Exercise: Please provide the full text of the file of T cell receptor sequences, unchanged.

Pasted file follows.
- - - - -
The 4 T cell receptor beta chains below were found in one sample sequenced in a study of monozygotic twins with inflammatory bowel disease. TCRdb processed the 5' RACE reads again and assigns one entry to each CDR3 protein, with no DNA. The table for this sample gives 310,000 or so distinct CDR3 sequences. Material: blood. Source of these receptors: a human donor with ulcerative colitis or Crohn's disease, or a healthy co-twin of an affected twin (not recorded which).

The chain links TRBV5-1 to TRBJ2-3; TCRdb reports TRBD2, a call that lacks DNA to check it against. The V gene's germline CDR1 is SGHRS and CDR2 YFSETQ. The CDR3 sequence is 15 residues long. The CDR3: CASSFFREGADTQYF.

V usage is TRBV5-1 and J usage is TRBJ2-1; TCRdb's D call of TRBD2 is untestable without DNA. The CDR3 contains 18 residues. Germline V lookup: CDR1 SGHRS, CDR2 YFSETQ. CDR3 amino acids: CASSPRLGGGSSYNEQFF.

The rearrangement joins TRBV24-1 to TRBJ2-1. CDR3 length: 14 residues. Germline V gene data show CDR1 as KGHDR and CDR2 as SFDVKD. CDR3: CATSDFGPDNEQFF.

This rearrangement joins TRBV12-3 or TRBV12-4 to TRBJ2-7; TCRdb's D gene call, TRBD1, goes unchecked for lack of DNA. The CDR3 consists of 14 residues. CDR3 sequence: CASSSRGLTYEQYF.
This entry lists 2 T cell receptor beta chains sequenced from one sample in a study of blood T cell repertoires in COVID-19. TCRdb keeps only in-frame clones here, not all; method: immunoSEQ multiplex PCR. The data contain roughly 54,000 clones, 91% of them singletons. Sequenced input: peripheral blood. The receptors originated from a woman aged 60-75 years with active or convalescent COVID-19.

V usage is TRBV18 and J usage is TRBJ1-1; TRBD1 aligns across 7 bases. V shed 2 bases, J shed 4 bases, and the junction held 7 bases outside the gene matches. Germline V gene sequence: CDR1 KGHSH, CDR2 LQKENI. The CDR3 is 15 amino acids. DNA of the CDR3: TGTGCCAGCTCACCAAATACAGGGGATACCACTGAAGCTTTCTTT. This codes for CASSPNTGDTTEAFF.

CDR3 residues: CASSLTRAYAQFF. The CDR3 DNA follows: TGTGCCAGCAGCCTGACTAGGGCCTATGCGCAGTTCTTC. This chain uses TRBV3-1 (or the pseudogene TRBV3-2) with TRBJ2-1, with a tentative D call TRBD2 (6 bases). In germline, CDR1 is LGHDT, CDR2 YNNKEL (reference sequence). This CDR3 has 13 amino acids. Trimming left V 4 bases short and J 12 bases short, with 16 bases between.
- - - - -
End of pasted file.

The 4 T cell receptor beta chains below were found in one sample sequenced in a study of monozygotic twins with inflammatory bowel disease. TCRdb processed the 5' RACE reads again and assigns one entry to each CDR3 protein, with no DNA. The table for this sample gives 310,000 or so distinct CDR3 sequences. Material: blood. Source of these receptors: a human donor with ulcerative colitis or Crohn's disease, or a healthy co-twin of an affected twin (not recorded which).

The chain links TRBV5-1 to TRBJ2-3; TCRdb reports TRBD2, a call that lacks DNA to check it against. The V gene's germline CDR1 is SGHRS and CDR2 YFSETQ. The CDR3 sequence is 15 residues long. The CDR3: CASSFFREGADTQYF.

V usage is TRBV5-1 and J usage is TRBJ2-1; TCRdb's D call of TRBD2 is untestable without DNA. The CDR3 contains 18 residues. Germline V lookup: CDR1 SGHRS, CDR2 YFSETQ. CDR3 amino acids: CASSPRLGGGSSYNEQFF.

The rearrangement joins TRBV24-1 to TRBJ2-1. CDR3 length: 14 residues. Germline V gene data show CDR1 as KGHDR and CDR2 as SFDVKD. CDR3: CATSDFGPDNEQFF.

This rearrangement joins TRBV12-3 or TRBV12-4 to TRBJ2-7; TCRdb's D gene call, TRBD1, goes unchecked for lack of DNA. The CDR3 consists of 14 residues. CDR3 sequence: CASSSRGLTYEQYF.
This entry lists 2 T cell receptor beta chains sequenced from one sample in a study of blood T cell repertoires in COVID-19. TCRdb keeps only in-frame clones here, not all; method: immunoSEQ multiplex PCR. The data contain roughly 54,000 clones, 91% of them singletons. Sequenced input: peripheral blood. The receptors originated from a woman aged 60-75 years with active or convalescent COVID-19.

V usage is TRBV18 and J usage is TRBJ1-1; TRBD1 aligns across 7 bases. V shed 2 bases, J shed 4 bases, and the junction held 7 bases outside the gene matches. Germline V gene sequence: CDR1 KGHSH, CDR2 LQKENI. The CDR3 is 15 amino acids. DNA of the CDR3: TGTGCCAGCTCACCAAATACAGGGGATACCACTGAAGCTTTCTTT. This codes for CASSPNTGDTTEAFF.

CDR3 residues: CASSLTRAYAQFF. The CDR3 DNA follows: TGTGCCAGCAGCCTGACTAGGGCCTATGCGCAGTTCTTC. This chain uses TRBV3-1 (or the pseudogene TRBV3-2) with TRBJ2-1, with a tentative D call TRBD2 (6 bases). In germline, CDR1 is LGHDT, CDR2 YNNKEL (reference sequence). This CDR3 has 13 amino acids. Trimming left V 4 bases short and J 12 bases short, with 16 bases between.